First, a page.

The change in operating environments arising out of the imperatives of the Covid pandemic is going to drive growth in software-defined wide area network (SD-WAN). This technology allows enterprises to use a combination of connectivity methods to securely connect users to applications. SD-WAN is still an emerging sector, which clocked about $2 billion in revenues in 2019. Pre-Covid SD-WAN projections indicated a CAGR of 60% to reach a size of $30 billion by 2030. Data from the last three months shows that Internet traffic increased by 25%-30% and DDoS attacks by 20%. This spike in growth is likely to sustain and will act as a key driver for further acceleration of adoption of SD-WAN.

SD-WAN as a solution emerged as a response to a set of fundamental changes in the marketplace. As organisations started moving towards a hybrid cloud infrastructure, especially with the adoption of SaaS applications, the need for a WAN infrastructure that ensured better user experience and application performance by intelligent routing became essential. Second, the movement away from proprietary hardware boxes to white boxes (universal customer premise equipment or uCPE) by separation of the control and data plane resulted in significant cost reduction in comparison to conventional routers. Finally, it was the need for enhanced security infrastructure at the branches and demand for ensuring common policy deployment across the whole enterprise to prevent the “weak Link” hack.

It is expected that 80% of the new applications that will be deployed between now and 2030 will be on the cloud and this will result in the need for a significant increase in bandwidth at branches of organisations. In addition, the rise of Internet of Things (IoT) devices is only going to increase the traffic and place more demand on Internet bandwidth. These trends call for a significant optimisation of the network to effectively support business user needs. SD-WAN use-cases will continue to evolve as the technology matures. Some of the use-cases that will get traction include optimising application performance across multi-clouds, SD-WAN over 5G, virtual networking functions (VNFs, which handle specific network functions and run in virtual machines on network infrastructure) moving to uCPE, and self-healing networks.

From technology to business outcome

Intent-based networking is the marriage of software-defined networks with intelligence. Intent-based networks involves prioritising and optimising business application traffic based on the need. The pervasive acceleration of digital transformation enabled by the pandemic has resulted in the need to programmatically make system-wide changes across operational service-level agreements (SLAs), delivery of business function requirements, service-chaining network functions, and enhanced user experience. While intent-based networking tends to look at the end-to-end network from LAN to data centre to WAN, the crucial piece continues to be the WAN. While SD-WAN sets the agenda for a software-defined world, the next frontier of intent-based networking seems to be closer than ever. This technology will ensure that the desired outcome of the intent is delivered by the network.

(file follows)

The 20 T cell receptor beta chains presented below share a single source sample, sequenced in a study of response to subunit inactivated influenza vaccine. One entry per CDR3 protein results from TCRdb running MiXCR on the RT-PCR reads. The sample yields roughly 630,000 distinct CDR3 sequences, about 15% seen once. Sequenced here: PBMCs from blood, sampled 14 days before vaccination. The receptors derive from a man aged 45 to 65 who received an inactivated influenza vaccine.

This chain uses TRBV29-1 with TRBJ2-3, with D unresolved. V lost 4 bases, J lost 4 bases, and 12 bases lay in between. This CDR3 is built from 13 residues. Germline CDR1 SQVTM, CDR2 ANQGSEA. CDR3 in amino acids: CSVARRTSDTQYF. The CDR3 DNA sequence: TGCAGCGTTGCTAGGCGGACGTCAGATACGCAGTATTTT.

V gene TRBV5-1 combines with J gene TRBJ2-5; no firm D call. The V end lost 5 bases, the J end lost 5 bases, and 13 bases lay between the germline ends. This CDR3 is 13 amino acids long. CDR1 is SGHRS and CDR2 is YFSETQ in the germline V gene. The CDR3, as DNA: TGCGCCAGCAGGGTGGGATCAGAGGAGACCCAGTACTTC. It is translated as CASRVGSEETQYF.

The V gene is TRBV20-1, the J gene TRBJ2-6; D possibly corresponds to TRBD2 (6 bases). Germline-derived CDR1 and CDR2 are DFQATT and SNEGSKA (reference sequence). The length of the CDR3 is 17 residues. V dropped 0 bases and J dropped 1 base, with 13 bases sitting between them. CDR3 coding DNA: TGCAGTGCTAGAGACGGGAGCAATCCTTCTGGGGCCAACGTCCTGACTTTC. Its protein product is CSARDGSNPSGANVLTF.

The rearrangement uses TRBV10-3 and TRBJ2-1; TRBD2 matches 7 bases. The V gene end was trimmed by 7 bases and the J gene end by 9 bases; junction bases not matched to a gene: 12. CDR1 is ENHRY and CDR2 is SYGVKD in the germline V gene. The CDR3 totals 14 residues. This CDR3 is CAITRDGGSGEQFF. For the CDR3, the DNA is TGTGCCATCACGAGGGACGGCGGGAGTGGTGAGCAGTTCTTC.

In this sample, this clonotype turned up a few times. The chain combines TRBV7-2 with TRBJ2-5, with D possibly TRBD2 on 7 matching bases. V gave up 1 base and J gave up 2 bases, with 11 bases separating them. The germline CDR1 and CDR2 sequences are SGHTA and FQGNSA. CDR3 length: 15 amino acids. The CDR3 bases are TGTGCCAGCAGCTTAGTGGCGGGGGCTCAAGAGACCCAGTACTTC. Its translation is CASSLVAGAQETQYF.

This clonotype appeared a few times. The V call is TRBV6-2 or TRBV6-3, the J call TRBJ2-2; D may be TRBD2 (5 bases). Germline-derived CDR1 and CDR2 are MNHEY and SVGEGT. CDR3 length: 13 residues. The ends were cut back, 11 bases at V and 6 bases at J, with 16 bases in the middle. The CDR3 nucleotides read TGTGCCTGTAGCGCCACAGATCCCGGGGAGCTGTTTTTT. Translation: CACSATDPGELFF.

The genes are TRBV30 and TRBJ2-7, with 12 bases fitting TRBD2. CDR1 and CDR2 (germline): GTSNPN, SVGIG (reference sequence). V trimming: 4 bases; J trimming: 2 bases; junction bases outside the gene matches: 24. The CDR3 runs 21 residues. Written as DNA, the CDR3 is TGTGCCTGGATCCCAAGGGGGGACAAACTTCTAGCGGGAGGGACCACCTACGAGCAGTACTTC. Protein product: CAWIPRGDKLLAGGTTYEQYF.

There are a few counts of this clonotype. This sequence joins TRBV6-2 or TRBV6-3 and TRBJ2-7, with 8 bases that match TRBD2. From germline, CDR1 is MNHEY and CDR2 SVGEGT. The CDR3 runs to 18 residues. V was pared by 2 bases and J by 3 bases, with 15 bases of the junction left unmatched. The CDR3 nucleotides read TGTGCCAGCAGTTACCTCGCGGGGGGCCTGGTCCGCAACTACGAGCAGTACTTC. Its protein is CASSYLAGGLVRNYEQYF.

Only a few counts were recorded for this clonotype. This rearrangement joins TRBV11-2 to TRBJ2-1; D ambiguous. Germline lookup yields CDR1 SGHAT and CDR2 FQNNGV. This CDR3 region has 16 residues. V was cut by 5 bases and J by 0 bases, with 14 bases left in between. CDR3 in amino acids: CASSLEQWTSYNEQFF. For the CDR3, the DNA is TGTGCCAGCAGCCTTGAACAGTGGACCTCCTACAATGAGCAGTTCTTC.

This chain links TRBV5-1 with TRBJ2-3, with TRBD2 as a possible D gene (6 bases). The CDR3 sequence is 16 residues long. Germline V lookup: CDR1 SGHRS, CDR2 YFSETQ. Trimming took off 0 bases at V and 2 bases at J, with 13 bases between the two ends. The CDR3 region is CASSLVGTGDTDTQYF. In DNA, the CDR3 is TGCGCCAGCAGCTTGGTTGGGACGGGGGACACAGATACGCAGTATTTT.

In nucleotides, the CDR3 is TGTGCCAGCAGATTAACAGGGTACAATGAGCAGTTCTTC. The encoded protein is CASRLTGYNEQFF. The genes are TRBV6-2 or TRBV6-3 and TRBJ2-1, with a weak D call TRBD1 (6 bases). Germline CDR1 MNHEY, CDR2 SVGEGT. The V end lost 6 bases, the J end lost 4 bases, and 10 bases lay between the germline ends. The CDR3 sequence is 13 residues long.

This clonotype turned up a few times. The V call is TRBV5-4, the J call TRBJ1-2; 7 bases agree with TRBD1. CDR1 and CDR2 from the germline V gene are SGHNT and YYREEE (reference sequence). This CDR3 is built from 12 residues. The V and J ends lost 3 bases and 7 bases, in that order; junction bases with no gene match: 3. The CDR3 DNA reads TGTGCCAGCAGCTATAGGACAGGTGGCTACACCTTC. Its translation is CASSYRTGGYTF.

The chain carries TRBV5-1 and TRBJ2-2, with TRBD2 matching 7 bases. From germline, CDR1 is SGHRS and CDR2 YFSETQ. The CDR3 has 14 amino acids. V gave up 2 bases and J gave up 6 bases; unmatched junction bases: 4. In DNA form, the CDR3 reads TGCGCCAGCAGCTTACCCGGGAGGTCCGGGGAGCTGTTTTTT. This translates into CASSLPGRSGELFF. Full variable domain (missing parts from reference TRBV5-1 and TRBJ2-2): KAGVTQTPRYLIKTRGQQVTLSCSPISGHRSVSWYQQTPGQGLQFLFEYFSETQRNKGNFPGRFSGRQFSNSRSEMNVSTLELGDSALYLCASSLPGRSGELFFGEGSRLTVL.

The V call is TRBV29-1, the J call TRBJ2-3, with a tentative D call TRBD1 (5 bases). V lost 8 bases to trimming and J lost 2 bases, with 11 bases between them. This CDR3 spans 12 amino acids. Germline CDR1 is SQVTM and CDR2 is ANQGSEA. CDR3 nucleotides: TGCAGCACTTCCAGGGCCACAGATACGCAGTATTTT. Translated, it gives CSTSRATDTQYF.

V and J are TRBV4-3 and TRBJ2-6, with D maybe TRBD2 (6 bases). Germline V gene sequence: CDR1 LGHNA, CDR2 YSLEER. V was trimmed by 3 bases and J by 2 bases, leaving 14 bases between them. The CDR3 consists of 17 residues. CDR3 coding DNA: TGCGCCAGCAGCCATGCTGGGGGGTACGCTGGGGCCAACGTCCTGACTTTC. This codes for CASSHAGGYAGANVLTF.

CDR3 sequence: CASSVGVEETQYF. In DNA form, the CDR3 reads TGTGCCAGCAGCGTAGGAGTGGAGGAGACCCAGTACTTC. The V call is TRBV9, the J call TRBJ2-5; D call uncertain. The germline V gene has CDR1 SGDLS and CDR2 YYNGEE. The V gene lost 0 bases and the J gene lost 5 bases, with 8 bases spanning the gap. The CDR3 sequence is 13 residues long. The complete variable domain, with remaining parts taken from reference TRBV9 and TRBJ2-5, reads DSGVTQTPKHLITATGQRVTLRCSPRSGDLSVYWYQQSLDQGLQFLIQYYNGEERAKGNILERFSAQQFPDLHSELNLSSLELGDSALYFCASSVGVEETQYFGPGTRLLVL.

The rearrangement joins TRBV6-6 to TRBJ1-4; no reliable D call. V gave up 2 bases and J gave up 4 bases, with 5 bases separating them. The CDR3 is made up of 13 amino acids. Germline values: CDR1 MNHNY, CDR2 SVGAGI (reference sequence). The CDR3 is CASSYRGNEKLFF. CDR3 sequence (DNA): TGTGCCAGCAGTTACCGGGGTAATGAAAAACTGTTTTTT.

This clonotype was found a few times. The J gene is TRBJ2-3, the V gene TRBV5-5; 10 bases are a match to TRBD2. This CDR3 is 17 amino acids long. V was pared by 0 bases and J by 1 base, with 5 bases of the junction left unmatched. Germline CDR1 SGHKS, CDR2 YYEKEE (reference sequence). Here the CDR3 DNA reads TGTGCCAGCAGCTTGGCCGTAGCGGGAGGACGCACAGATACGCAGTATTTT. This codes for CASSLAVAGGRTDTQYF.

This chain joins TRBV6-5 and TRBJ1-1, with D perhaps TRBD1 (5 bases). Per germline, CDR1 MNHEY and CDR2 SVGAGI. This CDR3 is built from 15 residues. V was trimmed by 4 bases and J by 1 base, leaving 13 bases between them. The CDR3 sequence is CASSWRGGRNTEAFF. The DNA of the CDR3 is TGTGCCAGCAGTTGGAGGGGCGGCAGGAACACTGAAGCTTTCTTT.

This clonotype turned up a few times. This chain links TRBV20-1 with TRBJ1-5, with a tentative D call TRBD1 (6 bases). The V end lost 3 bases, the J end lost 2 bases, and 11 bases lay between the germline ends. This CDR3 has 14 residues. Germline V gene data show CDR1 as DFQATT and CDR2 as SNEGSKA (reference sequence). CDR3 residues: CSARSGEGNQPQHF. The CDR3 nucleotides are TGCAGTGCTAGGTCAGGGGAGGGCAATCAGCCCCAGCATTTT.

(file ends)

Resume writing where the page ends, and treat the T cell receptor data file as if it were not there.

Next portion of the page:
While the SD-WAN focusses on device configuration and technology changes, intent-based networking takes a step ahead to ensure that the network infrastructure is flexible to meet the business intents. A self-healing software-defined WAN is essential to realise the promise of intent-based networking. An intent-based network will take into consideration all possible paths across classes of services to ensure that the business performance outcome is realised. And when things go wrong, the AI algorithms kick in to fix the problems of the paths that are not performing. Over the next few years, network transformation will be towards consuming transport as an aggregation of links with no delineation of separate link characteristics.

The use-cases on intent-based networks span a variety of industries and a range of applications:

* Virtual reality-led collaboration of experts

* Ensuring network reacts to the needs of a remote surgery

* High fidelity tele-health consultation

* Applications accessing sensor data in IoT deployments

* Managing autonomous vehicles

Enterprises will benefit by intent-based infrastructure as it will reduce connectivity delivery times as well as outages. The network will ensure business agility, improve operational efficiency, better security compliance, and reduce risks.

While full intent-based networking is still a few years away, 2020 could be an inflection point. With the 5G roll-out becoming mainstream and proliferation of IoT equipment, the growth possibilities for a software-defined network is enormous. The innovation in the space is gaining significant ground, especially around areas of closed loop automation, machine reasoning, and AI algorithms that will ensure there is a fully automated network available for the enterprise of the future.

Views are personal. The author is chief marketing and strategy officer, Microland.

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